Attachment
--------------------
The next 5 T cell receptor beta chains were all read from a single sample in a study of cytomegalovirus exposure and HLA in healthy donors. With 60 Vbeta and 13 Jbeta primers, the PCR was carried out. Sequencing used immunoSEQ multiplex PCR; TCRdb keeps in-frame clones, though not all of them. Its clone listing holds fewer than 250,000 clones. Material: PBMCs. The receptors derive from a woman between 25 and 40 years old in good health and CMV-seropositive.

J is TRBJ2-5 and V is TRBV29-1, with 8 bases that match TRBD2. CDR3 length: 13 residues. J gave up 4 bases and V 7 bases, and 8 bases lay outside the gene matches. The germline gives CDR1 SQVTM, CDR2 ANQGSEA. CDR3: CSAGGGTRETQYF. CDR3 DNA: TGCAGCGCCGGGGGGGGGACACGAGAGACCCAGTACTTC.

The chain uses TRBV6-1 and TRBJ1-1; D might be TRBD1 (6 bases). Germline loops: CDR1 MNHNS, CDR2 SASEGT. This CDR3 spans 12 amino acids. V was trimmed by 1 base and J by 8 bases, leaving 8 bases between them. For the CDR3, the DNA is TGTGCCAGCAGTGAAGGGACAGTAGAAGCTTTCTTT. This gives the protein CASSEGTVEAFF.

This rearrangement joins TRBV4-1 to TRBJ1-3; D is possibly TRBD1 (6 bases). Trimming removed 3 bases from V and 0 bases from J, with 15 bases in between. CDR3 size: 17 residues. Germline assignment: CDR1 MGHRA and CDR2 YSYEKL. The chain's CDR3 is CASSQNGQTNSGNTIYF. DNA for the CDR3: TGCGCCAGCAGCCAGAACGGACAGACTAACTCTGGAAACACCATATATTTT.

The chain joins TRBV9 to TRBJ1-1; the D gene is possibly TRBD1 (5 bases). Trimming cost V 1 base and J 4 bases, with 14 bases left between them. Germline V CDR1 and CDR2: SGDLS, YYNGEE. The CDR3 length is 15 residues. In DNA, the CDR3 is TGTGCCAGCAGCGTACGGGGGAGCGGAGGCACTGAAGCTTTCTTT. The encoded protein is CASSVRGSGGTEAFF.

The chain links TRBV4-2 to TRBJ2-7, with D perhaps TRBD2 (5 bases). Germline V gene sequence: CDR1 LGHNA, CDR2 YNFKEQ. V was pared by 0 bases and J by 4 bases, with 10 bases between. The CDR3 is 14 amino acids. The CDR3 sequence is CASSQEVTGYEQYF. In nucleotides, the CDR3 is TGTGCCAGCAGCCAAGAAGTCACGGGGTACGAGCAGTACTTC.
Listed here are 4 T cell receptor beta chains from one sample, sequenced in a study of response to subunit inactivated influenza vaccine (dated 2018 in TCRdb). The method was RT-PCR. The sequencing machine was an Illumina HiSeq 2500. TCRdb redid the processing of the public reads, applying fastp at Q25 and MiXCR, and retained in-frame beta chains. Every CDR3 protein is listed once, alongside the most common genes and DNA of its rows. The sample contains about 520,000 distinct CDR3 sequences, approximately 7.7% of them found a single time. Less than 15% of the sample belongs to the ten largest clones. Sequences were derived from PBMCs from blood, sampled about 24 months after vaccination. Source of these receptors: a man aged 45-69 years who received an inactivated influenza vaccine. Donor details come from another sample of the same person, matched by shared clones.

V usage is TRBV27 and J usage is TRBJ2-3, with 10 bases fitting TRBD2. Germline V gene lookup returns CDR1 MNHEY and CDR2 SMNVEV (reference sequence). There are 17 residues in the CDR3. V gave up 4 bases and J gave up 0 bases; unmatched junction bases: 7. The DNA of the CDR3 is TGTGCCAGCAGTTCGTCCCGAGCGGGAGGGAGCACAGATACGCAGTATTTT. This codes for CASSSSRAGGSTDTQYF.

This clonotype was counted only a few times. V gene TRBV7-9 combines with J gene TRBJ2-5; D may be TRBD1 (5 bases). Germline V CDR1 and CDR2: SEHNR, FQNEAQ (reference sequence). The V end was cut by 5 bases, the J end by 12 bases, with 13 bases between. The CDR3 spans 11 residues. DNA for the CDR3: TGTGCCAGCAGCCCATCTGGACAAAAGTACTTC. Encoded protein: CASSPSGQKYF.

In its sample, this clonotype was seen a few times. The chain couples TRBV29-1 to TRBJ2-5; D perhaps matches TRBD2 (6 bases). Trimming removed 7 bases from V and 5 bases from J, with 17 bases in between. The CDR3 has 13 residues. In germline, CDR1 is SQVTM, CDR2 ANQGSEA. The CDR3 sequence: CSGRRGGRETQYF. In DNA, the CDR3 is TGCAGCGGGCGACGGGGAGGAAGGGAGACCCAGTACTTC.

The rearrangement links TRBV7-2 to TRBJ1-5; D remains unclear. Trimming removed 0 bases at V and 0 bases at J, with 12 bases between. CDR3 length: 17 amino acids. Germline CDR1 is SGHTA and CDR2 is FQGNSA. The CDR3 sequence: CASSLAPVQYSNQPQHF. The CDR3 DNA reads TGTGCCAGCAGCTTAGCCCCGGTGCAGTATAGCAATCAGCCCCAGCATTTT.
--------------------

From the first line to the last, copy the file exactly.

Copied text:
The next 5 T cell receptor beta chains were all read from a single sample in a study of cytomegalovirus exposure and HLA in healthy donors. With 60 Vbeta and 13 Jbeta primers, the PCR was carried out. Sequencing used immunoSEQ multiplex PCR; TCRdb keeps in-frame clones, though not all of them. Its clone listing holds fewer than 250,000 clones. Material: PBMCs. The receptors derive from a woman between 25 and 40 years old in good health and CMV-seropositive.

J is TRBJ2-5 and V is TRBV29-1, with 8 bases that match TRBD2. CDR3 length: 13 residues. J gave up 4 bases and V 7 bases, and 8 bases lay outside the gene matches. The germline gives CDR1 SQVTM, CDR2 ANQGSEA. CDR3: CSAGGGTRETQYF. CDR3 DNA: TGCAGCGCCGGGGGGGGGACACGAGAGACCCAGTACTTC.

The chain uses TRBV6-1 and TRBJ1-1; D might be TRBD1 (6 bases). Germline loops: CDR1 MNHNS, CDR2 SASEGT. This CDR3 spans 12 amino acids. V was trimmed by 1 base and J by 8 bases, leaving 8 bases between them. For the CDR3, the DNA is TGTGCCAGCAGTGAAGGGACAGTAGAAGCTTTCTTT. This gives the protein CASSEGTVEAFF.

This rearrangement joins TRBV4-1 to TRBJ1-3; D is possibly TRBD1 (6 bases). Trimming removed 3 bases from V and 0 bases from J, with 15 bases in between. CDR3 size: 17 residues. Germline assignment: CDR1 MGHRA and CDR2 YSYEKL. The chain's CDR3 is CASSQNGQTNSGNTIYF. DNA for the CDR3: TGCGCCAGCAGCCAGAACGGACAGACTAACTCTGGAAACACCATATATTTT.

The chain joins TRBV9 to TRBJ1-1; the D gene is possibly TRBD1 (5 bases). Trimming cost V 1 base and J 4 bases, with 14 bases left between them. Germline V CDR1 and CDR2: SGDLS, YYNGEE. The CDR3 length is 15 residues. In DNA, the CDR3 is TGTGCCAGCAGCGTACGGGGGAGCGGAGGCACTGAAGCTTTCTTT. The encoded protein is CASSVRGSGGTEAFF.

The chain links TRBV4-2 to TRBJ2-7, with D perhaps TRBD2 (5 bases). Germline V gene sequence: CDR1 LGHNA, CDR2 YNFKEQ. V was pared by 0 bases and J by 4 bases, with 10 bases between. The CDR3 is 14 amino acids. The CDR3 sequence is CASSQEVTGYEQYF. In nucleotides, the CDR3 is TGTGCCAGCAGCCAAGAAGTCACGGGGTACGAGCAGTACTTC.
Listed here are 4 T cell receptor beta chains from one sample, sequenced in a study of response to subunit inactivated influenza vaccine (dated 2018 in TCRdb). The method was RT-PCR. The sequencing machine was an Illumina HiSeq 2500. TCRdb redid the processing of the public reads, applying fastp at Q25 and MiXCR, and retained in-frame beta chains. Every CDR3 protein is listed once, alongside the most common genes and DNA of its rows. The sample contains about 520,000 distinct CDR3 sequences, approximately 7.7% of them found a single time. Less than 15% of the sample belongs to the ten largest clones. Sequences were derived from PBMCs from blood, sampled about 24 months after vaccination. Source of these receptors: a man aged 45-69 years who received an inactivated influenza vaccine. Donor details come from another sample of the same person, matched by shared clones.

V usage is TRBV27 and J usage is TRBJ2-3, with 10 bases fitting TRBD2. Germline V gene lookup returns CDR1 MNHEY and CDR2 SMNVEV (reference sequence). There are 17 residues in the CDR3. V gave up 4 bases and J gave up 0 bases; unmatched junction bases: 7. The DNA of the CDR3 is TGTGCCAGCAGTTCGTCCCGAGCGGGAGGGAGCACAGATACGCAGTATTTT. This codes for CASSSSRAGGSTDTQYF.

This clonotype was counted only a few times. V gene TRBV7-9 combines with J gene TRBJ2-5; D may be TRBD1 (5 bases). Germline V CDR1 and CDR2: SEHNR, FQNEAQ (reference sequence). The V end was cut by 5 bases, the J end by 12 bases, with 13 bases between. The CDR3 spans 11 residues. DNA for the CDR3: TGTGCCAGCAGCCCATCTGGACAAAAGTACTTC. Encoded protein: CASSPSGQKYF.

In its sample, this clonotype was seen a few times. The chain couples TRBV29-1 to TRBJ2-5; D perhaps matches TRBD2 (6 bases). Trimming removed 7 bases from V and 5 bases from J, with 17 bases in between. The CDR3 has 13 residues. In germline, CDR1 is SQVTM, CDR2 ANQGSEA. The CDR3 sequence: CSGRRGGRETQYF. In DNA, the CDR3 is TGCAGCGGGCGACGGGGAGGAAGGGAGACCCAGTACTTC.

The rearrangement links TRBV7-2 to TRBJ1-5; D remains unclear. Trimming removed 0 bases at V and 0 bases at J, with 12 bases between. CDR3 length: 17 amino acids. Germline CDR1 is SGHTA and CDR2 is FQGNSA. The CDR3 sequence: CASSLAPVQYSNQPQHF. The CDR3 DNA reads TGTGCCAGCAGCTTAGCCCCGGTGCAGTATAGCAATCAGCCCCAGCATTTT.